Finished SAGA retreat outfit
Posted by Claire on Jun 23 2013, in Pattern review, Sewing for Children, Smocking
I’ve finished the Farmhouse smocked dress and embroidered jacket I began on retreat in Pennsylvania at the end of April.
The dress is very flattering and while the construction is very detailed in this version (everything is sewn with french seams and hand stitched bias binding), I can imagine many possible short cut variations for this dress, including long sleeves and a turned up hem.
Overall, this pattern is a great balance of smocking with casual comfort and I highly recommend it and expect to make it up regularly.
On to the details, shall we? Here is the CF smocking detail, with the cast on flowers.
The belt. (btw, I don’t tie pretty bows – just pretend it’s flawless and symmetrical, OK?) There were a lot of buttonholes involved in making the belt. In the interests of speed, I think I’ll skip that detail next time. Buttonholes don’t make my heart sing faster.
The back has a touch of smocking, too, just below the piped yoke.
The shape of these sleeves is really nice – a blend of a cap sleeve and a puff sleeve that suits little arms very well. The fabric has enough oomph that they hold their shape well without being overpowering. I’ll likely be ‘borrowing’ these sleeves for other dresses.
As for the coat, it’s also lovely, but I’m less sold. I do love the details and the pattern goes together beautifully again but I’m so-so on the practicality of a white coat like this. I can see it working well with a pair of jeans and a long-sleeve -shirt for a casual look or for a really over the top style when it’s worn in conjunction with the dress.
The styling is very flattering, especially the back details and the wrap-over front that ties with a gingham bow.
But it’s a bit…much for what is at its heart a very casual look. There’s just so much hand work and binding for a small body. And speaking of the binding! It’s on the neck, the sleeves, the hem, the coat!
As I stitched it down, and down, and down, I felt like Sisyphus. You know, the ancient Greek guy who ticked off the gods and was condemned to push a rock up a hill for the rest of eternity? I didn’t get a sense that birds were gnawing my innards or anything but maybe I should send Gail an email?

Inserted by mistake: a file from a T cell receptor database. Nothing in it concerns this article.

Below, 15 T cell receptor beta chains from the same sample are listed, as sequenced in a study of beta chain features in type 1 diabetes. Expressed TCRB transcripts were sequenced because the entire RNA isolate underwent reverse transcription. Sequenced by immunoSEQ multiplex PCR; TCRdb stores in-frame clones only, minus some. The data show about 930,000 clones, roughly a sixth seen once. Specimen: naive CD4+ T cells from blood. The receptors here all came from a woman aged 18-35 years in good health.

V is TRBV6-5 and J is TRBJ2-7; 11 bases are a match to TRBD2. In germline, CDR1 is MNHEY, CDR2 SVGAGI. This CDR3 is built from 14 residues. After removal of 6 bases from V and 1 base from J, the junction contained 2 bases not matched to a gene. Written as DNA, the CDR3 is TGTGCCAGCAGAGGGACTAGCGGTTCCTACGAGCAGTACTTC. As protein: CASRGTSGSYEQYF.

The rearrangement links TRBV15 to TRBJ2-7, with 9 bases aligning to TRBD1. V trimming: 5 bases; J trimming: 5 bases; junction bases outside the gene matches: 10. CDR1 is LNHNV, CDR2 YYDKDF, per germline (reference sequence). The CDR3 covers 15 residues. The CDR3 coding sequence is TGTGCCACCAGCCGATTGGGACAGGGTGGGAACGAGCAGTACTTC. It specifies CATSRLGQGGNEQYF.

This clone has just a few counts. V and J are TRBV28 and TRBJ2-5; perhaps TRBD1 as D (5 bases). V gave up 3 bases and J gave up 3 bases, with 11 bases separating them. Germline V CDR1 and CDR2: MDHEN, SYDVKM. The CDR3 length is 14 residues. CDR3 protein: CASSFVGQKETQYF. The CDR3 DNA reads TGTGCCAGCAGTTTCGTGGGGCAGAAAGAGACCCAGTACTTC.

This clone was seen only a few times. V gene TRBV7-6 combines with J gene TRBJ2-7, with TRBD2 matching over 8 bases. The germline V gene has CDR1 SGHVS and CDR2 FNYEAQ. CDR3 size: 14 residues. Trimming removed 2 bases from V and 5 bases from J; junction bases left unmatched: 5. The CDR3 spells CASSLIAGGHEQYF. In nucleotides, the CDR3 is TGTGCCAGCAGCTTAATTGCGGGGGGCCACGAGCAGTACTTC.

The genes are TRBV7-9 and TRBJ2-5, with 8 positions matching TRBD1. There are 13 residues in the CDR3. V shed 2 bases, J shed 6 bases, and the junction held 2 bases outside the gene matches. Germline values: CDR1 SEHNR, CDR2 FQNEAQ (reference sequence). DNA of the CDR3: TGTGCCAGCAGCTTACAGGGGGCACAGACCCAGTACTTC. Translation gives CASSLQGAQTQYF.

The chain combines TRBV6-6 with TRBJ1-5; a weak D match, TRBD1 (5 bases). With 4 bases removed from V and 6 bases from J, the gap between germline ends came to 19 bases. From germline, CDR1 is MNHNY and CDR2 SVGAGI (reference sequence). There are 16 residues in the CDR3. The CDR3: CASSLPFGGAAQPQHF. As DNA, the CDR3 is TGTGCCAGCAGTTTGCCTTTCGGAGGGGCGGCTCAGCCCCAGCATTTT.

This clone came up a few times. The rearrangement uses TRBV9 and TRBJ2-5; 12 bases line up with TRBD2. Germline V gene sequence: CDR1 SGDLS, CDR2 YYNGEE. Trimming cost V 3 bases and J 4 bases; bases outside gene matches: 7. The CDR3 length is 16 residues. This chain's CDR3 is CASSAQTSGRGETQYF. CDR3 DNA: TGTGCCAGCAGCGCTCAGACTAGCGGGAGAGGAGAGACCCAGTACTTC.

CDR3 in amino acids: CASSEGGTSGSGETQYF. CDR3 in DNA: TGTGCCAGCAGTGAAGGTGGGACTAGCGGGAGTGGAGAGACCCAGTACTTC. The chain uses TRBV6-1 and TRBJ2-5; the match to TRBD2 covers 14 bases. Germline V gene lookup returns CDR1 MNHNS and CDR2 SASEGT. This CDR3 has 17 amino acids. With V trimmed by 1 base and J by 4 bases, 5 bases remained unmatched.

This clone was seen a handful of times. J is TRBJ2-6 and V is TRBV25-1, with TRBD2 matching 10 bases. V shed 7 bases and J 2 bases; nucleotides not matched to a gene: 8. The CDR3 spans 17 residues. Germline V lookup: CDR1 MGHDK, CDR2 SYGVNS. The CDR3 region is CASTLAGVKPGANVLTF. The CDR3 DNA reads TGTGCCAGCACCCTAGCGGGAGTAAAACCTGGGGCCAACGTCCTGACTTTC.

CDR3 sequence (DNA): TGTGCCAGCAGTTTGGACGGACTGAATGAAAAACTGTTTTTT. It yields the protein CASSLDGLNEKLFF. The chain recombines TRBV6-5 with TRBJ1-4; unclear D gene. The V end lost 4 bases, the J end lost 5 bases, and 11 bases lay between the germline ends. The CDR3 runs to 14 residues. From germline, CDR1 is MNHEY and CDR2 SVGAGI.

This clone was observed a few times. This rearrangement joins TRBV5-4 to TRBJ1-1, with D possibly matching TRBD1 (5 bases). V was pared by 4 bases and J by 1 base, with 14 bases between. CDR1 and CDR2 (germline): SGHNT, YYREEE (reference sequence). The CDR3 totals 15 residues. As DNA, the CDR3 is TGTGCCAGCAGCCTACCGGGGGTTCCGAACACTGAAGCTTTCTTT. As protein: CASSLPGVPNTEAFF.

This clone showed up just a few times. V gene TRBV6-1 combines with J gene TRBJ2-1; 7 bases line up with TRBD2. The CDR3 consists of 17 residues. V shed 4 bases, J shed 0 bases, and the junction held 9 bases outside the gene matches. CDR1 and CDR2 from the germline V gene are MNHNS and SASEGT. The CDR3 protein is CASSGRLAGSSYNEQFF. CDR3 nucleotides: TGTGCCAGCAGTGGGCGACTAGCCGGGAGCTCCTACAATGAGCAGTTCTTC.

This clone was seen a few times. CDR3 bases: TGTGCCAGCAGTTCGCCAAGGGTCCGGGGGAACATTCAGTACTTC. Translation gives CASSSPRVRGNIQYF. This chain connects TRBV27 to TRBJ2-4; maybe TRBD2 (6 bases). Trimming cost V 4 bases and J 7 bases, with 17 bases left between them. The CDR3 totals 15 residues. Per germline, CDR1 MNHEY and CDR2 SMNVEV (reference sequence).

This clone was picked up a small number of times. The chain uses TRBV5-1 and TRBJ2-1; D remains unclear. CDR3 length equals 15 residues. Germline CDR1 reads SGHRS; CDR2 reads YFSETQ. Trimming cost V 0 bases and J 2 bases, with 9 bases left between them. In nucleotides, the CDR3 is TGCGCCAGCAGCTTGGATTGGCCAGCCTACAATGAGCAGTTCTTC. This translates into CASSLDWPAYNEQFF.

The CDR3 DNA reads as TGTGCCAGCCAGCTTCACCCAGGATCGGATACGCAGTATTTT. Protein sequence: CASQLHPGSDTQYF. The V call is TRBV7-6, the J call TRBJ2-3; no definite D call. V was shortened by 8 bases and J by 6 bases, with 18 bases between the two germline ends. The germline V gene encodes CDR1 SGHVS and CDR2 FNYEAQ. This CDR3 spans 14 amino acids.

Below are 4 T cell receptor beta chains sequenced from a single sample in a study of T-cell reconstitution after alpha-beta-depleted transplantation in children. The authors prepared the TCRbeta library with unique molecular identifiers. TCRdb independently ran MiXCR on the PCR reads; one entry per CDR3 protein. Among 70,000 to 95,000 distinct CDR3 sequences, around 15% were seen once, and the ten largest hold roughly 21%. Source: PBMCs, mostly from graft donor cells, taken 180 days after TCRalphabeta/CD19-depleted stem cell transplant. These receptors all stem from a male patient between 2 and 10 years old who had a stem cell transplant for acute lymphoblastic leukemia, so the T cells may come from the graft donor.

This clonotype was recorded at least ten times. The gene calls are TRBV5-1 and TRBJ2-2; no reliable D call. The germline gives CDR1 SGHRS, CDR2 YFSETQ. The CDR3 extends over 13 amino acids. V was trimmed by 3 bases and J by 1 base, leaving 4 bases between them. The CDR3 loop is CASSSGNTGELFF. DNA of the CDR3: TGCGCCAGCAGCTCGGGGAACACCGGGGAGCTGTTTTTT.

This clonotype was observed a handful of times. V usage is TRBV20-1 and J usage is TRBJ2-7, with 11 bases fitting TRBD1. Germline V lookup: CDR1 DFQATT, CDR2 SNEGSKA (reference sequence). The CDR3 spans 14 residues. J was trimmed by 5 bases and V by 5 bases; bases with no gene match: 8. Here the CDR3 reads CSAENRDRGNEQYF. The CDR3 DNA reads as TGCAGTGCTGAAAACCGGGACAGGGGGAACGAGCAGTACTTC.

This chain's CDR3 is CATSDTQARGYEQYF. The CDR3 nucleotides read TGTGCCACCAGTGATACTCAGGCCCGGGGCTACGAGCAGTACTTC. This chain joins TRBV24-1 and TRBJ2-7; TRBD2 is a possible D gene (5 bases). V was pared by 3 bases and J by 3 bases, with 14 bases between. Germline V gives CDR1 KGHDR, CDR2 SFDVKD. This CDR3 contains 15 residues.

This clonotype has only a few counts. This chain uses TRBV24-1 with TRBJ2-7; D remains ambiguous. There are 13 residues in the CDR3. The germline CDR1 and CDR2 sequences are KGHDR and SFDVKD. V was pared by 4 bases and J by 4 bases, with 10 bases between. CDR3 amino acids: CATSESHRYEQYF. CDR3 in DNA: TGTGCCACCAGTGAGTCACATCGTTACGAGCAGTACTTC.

Dear Gail, you design beautiful, fabulous clothes. Your workmanship is exquisite and you are a funny, gracious, knowledgeable person. I enjoyed every minute of our class together and learned a ton. But please, for the sake of my sanity and my fingertips, ease up on the bias binding.
Claire of the very tender fingertips
Err, maybe not.
Regardless, it is done and I learned a lot from it, including several valuable techniques that I have already incorporated into my sewing repetoire. And wait until I show you the knock-off I’m making, using the same fabrics. It’s still coming together and I don’t want to ruin the surprise but I’ll give you a clue. Think little. As in newborn little… (But not my newborn!!! A niece newborn, OK? :))
If you’re inspired by my version (or frankly, Gail’s much prettier versions), you can even buy the 4 piece set in kit form for yourself from Gail’s Etsy shop. Gail’s instructions are so detailed, with every step outlined with point by point instructions and excellent illustrations, that I defy anyone not to find success with this project.
I leave you with some flowers from my garden. It’s an old-fashioned rose that grows just outside our kitchen. It smells divine and right now it’s in full bloom. Isn’t it pretty?
Soooo cute! You do beautiful work!!
Claire, your smocked dress and embroidered coat are fabulous! Those cast-on flowers look perfect! I agree about the coat being a smudge over-the-top. And I’d been wondering if it was quite kosher to use two different colors of piping in different areas of a dress. If you did it, it must be! 🙂
I’m not the authority on piping etiquette, Jenny. 🙂 It was Gail’s suggestion, in order to add texture but limit the visual distraction. If it had been up to me, I probably would have figured on making it all one colour like you.
Thank you, Rochelle. I’m glad you like it.
The whole ensemble is very beautiful. You did a marvelous job with all the handwork. Wow!